Which 19th Century Painter Are You? 

Everybody has an inner artist, so why not explore yours? Answer these six questions to find out which famous painter you are most like! 

Let's Find out!

What is your ideal day?

Spending time with my family 


Scenic Horseback Riding


Going out for drinks with friends


Going to an art museum 


1 / 7

What subject would you like to paint the most?

Domestic scenes like mother and child


Animals or nature scenes


Naked women


Famous people


2 / 7

What's your favorite movement in art history?  









3 / 7

What is your painting style? 

Realistic and Refined 


Bold and Bright 


Soft and Elegant 


Exciting and Energetic 


4 / 7

If you were not an artist, what would you probably be doing? 



Traveling the world


Leading a political revolution 


Getting closer to nature 


5 / 7

What is your favorite color?









6 / 7

Finally, what is most important to you? 



My loved ones


My pleasure 


My painting


7 / 7

Élisabeth Vigée Le Brun

Portraitist to the Rich and Famous

Born in Paris on April 16th, 1755, Vigee Le Brun was one of the most successful Rococo and Neoclassical artists of her generation. The world fell in love with her unmatched wit, elegance, and charm.

Known for her ability to connect with the subjects she was painting, Vigee Le Brun had a knack for fashion, grace, and flattery. Beginning to work professionally by her early teens, her loose brushstrokes and bright colors caught the attention of none other than Marie Antoinette. She soon moved in to Versailles to become the royal portraitist.

However, after the French Revolution she was forced to flee and traveled abroad for 12 years to places like Italy, Austria, Germany, Russia, and Switzerland; continuing to paint all the while. Her work captivated audiences around the world with it's delicate freshness.

Vigee Le Brun was one of the most technically skilled artists of her time and dabbled in mythological and allegorical scenes, sometimes even portraying her clients as characters from myths. She also caused a ruckus in the art world by exhibiting a self-portrait in which she had an open smiling mouth. This was considered unladylike, yet she still continued to show women's smiling teeth in multiple paintings.

Rosa Bonheur

Realism's Plein Air Prodigy

Rosa Bon Heur was born on March 16th, 1822. Truly a pioneer in the feminist movement, Rosa had a love for the Wild West. She was a nature enthusiast who loved to paint outside and a bit of a "tomboy" by her days standards. She exercised her personal freedom throughout her life by wearing men's clothes, excelling in the business of art, and even smoking cigars.

Her father was an artist and advocated for her education. She studied under him and quickly excelled, taking a special interest in animals. Bon Heur studied, painted, and owned a menagerie of interesting animals, even lions and an otter. She disguised herself in order to study animals at horse fairs and slaughterhouses to better understand their anatomy.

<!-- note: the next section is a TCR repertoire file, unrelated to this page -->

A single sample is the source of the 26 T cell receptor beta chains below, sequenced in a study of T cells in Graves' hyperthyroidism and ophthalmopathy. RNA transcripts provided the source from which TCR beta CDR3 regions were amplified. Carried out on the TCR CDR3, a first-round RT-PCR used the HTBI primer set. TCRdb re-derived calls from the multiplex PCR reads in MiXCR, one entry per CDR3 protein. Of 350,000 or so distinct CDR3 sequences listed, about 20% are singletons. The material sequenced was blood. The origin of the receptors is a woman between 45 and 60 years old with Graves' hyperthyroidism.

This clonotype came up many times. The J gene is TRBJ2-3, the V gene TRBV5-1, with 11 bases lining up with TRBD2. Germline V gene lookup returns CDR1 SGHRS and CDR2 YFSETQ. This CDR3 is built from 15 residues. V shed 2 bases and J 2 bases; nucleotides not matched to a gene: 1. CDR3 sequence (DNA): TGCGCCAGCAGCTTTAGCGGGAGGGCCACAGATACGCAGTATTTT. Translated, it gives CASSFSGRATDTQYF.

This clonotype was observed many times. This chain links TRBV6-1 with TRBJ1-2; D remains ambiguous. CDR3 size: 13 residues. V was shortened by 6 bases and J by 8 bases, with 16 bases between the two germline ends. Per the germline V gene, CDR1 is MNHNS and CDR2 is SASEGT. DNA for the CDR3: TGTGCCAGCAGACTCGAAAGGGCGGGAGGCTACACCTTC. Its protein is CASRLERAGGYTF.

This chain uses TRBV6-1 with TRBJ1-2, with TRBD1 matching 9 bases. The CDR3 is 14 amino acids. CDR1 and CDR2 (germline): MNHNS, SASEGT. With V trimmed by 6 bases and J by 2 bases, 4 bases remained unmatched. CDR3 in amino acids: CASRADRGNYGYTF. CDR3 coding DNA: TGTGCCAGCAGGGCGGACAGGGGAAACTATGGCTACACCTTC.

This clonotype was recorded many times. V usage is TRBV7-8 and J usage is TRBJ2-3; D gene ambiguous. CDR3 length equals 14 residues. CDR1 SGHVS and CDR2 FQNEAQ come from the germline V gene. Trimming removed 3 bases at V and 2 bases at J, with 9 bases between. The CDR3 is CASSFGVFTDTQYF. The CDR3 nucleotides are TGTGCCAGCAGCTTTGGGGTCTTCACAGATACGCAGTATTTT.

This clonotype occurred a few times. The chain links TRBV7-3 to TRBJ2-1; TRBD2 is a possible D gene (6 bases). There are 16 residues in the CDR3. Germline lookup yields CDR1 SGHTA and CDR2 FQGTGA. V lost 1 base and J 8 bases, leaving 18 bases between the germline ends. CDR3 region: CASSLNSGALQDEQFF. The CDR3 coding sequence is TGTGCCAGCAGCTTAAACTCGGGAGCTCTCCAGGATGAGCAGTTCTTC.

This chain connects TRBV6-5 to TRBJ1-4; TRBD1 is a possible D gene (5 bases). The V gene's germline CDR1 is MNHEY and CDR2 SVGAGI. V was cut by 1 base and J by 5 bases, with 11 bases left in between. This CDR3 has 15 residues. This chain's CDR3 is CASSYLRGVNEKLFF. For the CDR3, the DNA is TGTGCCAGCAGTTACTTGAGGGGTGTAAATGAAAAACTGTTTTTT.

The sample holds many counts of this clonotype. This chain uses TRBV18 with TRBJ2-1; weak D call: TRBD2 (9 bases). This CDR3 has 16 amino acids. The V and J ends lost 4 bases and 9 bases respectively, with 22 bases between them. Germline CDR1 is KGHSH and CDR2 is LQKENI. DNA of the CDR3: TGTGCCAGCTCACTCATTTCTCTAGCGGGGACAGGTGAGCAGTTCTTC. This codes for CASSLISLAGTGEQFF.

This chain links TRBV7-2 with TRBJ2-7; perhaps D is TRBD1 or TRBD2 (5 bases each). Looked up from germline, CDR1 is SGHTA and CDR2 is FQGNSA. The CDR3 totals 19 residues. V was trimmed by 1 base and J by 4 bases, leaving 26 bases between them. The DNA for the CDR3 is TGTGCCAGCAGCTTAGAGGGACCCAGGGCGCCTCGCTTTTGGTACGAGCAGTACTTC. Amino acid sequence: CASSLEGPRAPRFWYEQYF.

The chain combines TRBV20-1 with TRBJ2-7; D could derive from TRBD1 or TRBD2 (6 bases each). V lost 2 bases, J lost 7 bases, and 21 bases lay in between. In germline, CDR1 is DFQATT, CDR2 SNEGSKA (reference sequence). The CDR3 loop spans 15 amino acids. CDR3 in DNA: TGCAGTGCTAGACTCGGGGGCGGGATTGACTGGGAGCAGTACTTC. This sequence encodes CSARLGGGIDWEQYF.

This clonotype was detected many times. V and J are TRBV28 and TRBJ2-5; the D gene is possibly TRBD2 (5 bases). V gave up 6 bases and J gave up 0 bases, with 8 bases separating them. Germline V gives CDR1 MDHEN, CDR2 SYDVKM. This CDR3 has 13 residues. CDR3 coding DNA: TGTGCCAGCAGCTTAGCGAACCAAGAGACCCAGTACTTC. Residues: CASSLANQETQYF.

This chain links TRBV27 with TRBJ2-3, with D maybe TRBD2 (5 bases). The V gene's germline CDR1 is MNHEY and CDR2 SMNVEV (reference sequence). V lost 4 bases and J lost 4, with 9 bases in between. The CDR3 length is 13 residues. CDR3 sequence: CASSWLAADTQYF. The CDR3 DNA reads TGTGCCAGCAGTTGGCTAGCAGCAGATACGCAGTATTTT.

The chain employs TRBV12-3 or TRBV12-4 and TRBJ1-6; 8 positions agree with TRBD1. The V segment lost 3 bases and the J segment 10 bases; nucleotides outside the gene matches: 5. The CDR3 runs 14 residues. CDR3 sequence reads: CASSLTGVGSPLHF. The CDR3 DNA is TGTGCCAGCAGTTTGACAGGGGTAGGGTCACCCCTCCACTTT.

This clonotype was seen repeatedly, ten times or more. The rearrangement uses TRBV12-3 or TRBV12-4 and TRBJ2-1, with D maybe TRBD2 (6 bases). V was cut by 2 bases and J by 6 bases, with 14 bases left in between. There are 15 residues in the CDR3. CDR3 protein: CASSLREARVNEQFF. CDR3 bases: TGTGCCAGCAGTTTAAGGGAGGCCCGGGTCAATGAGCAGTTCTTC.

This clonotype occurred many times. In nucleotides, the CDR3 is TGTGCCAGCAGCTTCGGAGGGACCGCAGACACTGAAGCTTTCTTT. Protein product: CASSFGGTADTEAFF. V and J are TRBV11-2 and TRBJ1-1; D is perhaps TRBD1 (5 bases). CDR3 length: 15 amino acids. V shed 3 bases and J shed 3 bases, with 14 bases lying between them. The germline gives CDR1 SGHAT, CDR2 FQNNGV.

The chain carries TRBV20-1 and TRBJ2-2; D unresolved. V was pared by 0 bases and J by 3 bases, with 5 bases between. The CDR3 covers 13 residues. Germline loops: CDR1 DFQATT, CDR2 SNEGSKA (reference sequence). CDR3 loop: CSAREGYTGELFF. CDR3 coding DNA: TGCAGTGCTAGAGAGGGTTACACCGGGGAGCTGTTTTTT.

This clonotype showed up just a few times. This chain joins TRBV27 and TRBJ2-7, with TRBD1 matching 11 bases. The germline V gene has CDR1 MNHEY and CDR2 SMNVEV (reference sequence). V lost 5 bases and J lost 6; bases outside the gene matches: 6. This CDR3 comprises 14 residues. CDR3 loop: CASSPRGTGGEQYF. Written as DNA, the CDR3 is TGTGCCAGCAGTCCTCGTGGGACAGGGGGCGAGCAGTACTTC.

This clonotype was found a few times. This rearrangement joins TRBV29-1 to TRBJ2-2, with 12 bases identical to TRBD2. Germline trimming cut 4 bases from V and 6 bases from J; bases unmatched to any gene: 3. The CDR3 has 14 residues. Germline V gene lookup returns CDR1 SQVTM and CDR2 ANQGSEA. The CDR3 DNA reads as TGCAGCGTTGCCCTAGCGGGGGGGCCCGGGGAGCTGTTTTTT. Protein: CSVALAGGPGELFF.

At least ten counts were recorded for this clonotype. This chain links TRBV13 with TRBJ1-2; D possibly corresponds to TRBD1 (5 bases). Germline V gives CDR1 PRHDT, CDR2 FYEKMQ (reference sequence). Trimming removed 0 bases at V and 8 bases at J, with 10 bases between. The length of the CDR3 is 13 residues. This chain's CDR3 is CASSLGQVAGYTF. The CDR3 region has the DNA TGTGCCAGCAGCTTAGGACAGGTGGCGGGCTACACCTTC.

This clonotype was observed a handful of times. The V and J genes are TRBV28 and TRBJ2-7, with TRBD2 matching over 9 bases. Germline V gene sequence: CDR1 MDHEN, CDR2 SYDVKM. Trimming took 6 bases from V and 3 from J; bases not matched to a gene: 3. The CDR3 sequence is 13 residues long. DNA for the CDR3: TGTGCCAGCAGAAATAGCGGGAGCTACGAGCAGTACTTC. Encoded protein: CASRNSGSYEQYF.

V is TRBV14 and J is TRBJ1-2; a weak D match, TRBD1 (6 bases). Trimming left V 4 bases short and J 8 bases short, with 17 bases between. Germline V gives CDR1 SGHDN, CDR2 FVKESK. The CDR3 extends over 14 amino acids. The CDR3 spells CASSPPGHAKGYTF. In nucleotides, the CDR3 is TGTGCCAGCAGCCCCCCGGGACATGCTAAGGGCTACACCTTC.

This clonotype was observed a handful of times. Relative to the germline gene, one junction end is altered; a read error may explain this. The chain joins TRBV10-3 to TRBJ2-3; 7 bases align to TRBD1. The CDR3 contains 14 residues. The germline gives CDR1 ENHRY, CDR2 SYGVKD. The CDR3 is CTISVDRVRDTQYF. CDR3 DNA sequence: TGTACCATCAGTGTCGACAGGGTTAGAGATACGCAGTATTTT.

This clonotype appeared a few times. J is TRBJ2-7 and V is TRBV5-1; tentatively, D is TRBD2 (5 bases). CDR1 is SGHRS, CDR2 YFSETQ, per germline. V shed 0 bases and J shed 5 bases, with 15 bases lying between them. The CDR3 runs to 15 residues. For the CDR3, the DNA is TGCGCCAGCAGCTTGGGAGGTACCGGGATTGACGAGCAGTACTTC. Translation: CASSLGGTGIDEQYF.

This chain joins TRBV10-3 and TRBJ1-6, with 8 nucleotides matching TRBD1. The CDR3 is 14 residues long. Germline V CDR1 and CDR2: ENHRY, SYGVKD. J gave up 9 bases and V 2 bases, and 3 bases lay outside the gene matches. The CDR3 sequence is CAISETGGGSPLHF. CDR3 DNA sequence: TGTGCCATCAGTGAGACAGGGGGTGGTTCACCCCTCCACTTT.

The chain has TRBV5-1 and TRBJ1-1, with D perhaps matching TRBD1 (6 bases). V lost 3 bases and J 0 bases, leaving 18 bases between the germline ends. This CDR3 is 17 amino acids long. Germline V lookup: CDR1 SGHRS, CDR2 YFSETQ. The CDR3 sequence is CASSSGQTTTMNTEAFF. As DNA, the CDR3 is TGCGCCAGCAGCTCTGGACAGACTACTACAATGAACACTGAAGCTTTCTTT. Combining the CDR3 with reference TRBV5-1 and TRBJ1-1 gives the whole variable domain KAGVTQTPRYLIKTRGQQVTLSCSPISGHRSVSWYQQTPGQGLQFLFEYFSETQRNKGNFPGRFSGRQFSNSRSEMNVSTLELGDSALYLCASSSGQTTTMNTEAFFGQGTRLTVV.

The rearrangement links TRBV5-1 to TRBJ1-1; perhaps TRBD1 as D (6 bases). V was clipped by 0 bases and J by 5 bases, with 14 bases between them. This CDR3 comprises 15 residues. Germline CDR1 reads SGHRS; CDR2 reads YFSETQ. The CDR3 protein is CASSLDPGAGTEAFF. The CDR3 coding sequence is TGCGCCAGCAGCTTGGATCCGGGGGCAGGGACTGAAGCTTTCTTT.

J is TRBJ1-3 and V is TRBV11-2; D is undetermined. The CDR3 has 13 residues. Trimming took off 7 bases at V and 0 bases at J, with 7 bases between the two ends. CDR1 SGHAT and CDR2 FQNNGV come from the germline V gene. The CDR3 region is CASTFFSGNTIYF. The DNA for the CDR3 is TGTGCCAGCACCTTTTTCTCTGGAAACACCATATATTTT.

This dedication and passion led her to become one of the most renowned Realism painters and by far the best at animals. The crisp energy of her famous works captivates the eye, and her love and appreciation of animals and nature shines through.

Mary Cassat

Rebellious Pastel Impressionist

Born May 22nd, 1844, in Pennsylvania, Mary Cassatt pursued her love of painting despite society and her family's expectations of her to be a high class homemaker.

She took the steps necessary to accomplish her goals, faced obstacles, but persevered and prospered nonetheless. Both love and talent inspired Cassatt's career. With beauty and sentiment injected into every piece she made, she was able to survive off of her own art.

One of the few women permitted to study art at the Louvre by becoming a low paying copyist selling reproductions of masterpieces. She had a fervor and discipline for fine education, but equally valued personal artistic exploration.

She used soft pastels and bright, warm scenes depicting daily family life; especially women and children, to hone her distinctive Impressionist style. Her paintings of women doing domestic tasks often had simplified large colorful blocks inspired by Japanese design.

This clear purpose and dedication to her niche allowed her to become one of the most memorable female Impressionists.

Suzanne Valadon

Model, Lover, and Acrobat.

Born September 23rd, 1865 in France, Valadon was independent and rebellious from the start. She is one of the few successful female artists who was not professionally trained and came from poverty.

Feisty and vivacious, Valadon was known for being the life of the party. She began working various odd jobs as a child in order to support herself. She even became an acrobat in the circus but suffered a career ending injury to her back.

She began modeling after becoming friends with male artists she met at the circus as well as at taverns and dance halls. It is widely believed that Valadon's unique approach to the nude form was learned through modeling and watching artists paint her own body. She took many lovers and was known for being able to represent the female form in a candid and nonsexualized manner, probably in part due to her own comfort within her body.

Never one for convention, she didn't care about the rules of art. This allowed her to explore themes like sexual pleasure and the nude form. Her style was bold and bright, with thick black lines defining nude bodies. She helped define the Symbolist movement.

She also painted still lifes and landscapes and worked in a variety of mediums. She was fearless and it allowed her to explore art in a way that had never been seen before.